Project description:Functional CsPbI<sub>3</sub> perovskite phases are not stable at ambient conditions and spontaneously convert to a non-perovskite ? phase, limiting their applications as solar cell materials. We demonstrate the preservation of a black CsPbI<sub>3</sub> perovskite structure to room temperature by subjecting the ? phase to pressures of 0.1 - 0.6?GPa followed by heating and rapid cooling. Synchrotron X-ray diffraction and Raman spectroscopy indicate that this perovskite phase is consistent with orthorhombic ?-CsPbI<sub>3</sub>. Once formed, ?-CsPbI<sub>3</sub> could be then retained after releasing pressure to ambient conditions and shows substantial stability at 35% relative humidity. First-principles density functional theory calculations indicate that compression directs the out-of-phase and in-phase tilt between the [PbI<sub>6</sub>]<sup>4-</sup> octahedra which in turn tune the energy difference between ?- and ?-CsPbI<sub>3</sub>, leading to the preservation of ?-CsPbI<sub>3</sub>. Here, we present a high-pressure strategy for manipulating the (meta)stability of halide perovskites for the synthesis of desirable phases with enhanced materials functionality.
Project description:Lead-free halide perovskite nanocrystals (NCs) have recently attracted attention due to their nontoxicity and stability as alternatives to lead-based perovskite NCs. Here, we report undoped and manganese-doped all-inorganic, lead-free double perovskite (DP) NCs: Cs<sub>2</sub>NaIn <sub><i>x</i></sub> Bi<sub>1-<i>x</i></sub> Cl<sub>6</sub> (0 < <i>x</i> < 1) and Cs<sub>2</sub>NaIn <sub><i>x</i></sub> Bi<sub>1-<i>x</i></sub> Cl<sub>6</sub>:Mn (0 ? <i>x</i> ? 1) NCs. Undoped NCs exhibit blue emission. Through doping Mn<sup>2+</sup> ions into Cs<sub>2</sub>NaIn <sub><i>x</i></sub> Bi<sub>1-<i>x</i></sub> Cl<sub>6</sub> NCs, we can avoid self-trapped exciton emission and realize bright orange red emission of Mn<sup>2+</sup> dopants with the highest photoluminescence quantum efficiency of 44.6%. The photoluminescence (PL) is tunable from yellow emission to orange-red emission corresponding to a red shift from 583 to 614 nm with increasing In content. Interestingly, the PL emission of Mn-doped NCs shows a red shift from the bulk size to the nanoscale. The Mn-doped NCs show good stability in air. In addition, we further prove the process of dark self-trapped state-assisted Mn<sup>2+</sup> emission in DP NCs by ultrafast transient absorption techniques.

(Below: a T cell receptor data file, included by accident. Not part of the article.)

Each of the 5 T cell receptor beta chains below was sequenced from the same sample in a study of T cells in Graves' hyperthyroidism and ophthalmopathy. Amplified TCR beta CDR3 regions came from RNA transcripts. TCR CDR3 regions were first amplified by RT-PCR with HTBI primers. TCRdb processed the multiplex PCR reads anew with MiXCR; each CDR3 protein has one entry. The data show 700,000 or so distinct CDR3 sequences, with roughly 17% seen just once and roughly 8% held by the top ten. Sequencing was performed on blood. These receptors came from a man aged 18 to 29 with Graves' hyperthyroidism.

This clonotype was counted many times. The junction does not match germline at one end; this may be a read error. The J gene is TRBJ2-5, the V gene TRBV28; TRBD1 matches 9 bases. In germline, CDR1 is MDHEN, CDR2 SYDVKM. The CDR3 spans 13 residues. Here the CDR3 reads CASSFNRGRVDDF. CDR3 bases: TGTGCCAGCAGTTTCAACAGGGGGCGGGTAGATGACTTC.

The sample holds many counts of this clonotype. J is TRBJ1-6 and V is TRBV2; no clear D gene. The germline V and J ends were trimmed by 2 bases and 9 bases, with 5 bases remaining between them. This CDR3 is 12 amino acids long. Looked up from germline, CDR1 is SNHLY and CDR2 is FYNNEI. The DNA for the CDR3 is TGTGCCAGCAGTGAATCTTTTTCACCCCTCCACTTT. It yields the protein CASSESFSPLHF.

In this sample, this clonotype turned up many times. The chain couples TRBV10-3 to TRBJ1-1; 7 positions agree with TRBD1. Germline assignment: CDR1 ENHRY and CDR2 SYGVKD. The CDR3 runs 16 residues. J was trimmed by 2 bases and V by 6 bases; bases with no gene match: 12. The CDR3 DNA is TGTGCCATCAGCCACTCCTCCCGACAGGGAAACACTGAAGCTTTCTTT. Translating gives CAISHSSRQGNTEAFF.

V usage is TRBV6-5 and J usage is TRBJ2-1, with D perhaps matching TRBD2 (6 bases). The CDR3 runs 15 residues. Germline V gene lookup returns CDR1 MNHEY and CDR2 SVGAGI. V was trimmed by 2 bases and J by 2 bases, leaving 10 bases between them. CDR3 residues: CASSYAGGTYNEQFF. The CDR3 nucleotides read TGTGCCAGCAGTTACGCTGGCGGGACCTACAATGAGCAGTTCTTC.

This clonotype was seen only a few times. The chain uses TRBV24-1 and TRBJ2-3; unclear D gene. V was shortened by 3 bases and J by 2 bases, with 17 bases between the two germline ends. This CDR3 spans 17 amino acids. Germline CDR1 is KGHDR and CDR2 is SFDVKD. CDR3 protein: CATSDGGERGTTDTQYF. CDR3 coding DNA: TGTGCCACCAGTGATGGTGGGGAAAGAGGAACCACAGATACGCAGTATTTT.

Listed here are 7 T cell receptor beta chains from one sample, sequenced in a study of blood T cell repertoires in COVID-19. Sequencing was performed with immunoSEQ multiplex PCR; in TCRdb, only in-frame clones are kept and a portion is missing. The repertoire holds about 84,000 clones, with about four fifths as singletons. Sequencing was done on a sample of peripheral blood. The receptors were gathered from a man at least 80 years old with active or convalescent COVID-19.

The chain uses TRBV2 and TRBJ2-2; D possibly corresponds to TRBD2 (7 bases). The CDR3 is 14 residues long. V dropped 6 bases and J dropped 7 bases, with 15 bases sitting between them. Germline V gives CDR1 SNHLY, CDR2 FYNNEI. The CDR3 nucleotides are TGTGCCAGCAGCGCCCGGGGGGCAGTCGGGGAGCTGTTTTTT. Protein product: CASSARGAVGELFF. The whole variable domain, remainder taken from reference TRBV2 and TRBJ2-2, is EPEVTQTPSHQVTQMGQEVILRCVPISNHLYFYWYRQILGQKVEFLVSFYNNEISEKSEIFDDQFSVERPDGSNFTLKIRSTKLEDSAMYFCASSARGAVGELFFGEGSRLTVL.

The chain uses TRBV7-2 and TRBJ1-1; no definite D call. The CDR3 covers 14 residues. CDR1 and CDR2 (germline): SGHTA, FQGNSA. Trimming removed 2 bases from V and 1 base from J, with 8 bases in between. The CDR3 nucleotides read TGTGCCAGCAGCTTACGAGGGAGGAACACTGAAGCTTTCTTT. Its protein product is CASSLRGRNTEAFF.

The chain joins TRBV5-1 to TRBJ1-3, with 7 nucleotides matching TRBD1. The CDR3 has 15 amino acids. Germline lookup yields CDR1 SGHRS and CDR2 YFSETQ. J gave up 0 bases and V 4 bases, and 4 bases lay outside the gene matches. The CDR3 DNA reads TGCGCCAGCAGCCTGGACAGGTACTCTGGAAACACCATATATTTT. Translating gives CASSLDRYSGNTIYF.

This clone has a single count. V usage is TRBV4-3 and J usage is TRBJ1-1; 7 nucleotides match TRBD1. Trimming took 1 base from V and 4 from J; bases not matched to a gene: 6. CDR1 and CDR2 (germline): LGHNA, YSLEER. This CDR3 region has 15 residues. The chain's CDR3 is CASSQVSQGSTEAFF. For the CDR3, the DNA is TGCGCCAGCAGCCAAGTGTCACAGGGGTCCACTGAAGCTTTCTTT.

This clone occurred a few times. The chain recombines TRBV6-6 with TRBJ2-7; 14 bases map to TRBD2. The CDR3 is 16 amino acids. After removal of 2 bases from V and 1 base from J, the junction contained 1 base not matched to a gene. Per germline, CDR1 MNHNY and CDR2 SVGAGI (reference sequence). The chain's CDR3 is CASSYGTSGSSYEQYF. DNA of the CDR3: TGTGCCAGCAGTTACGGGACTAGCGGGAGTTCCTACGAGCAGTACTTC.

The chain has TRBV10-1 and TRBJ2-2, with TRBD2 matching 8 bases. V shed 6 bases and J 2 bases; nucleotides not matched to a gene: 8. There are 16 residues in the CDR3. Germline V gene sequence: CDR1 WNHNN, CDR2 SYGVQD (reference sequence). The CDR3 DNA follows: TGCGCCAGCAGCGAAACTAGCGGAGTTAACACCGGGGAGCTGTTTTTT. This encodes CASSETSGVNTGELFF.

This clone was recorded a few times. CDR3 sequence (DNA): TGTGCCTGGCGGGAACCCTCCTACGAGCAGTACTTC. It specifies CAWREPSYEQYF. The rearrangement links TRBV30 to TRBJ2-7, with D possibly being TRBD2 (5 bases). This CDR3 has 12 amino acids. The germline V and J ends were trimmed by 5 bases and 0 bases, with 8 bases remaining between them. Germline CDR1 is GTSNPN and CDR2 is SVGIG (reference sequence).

Project description:Colloidal lead halide perovskite nanocrystals (NCs) have recently emerged as versatile photonic sources. Their processing and optoelectronic applications are hampered by the loss of colloidal stability and structural integrity due to the facile desorption of surface capping molecules during isolation and purification. To address this issue, herein, we propose a new ligand capping strategy utilizing common and inexpensive long-chain zwitterionic molecules such as 3-(N,N-dimethyloctadecylammonio)propanesulfonate, resulting in much improved chemical durability. In particular, this class of ligands allows for the isolation of clean NCs with high photoluminescence quantum yields (PL QYs) of above 90% after four rounds of precipitation/redispersion along with much higher overall reaction yields of uniform and colloidal dispersible NCs. Densely packed films of these NCs exhibit high PL QY values and effective charge transport. Consequently, they exhibit photoconductivity and low thresholds for amplified spontaneous emission of 2 ?J cm-2 under femtosecond optical excitation and are suited for efficient light-emitting diodes.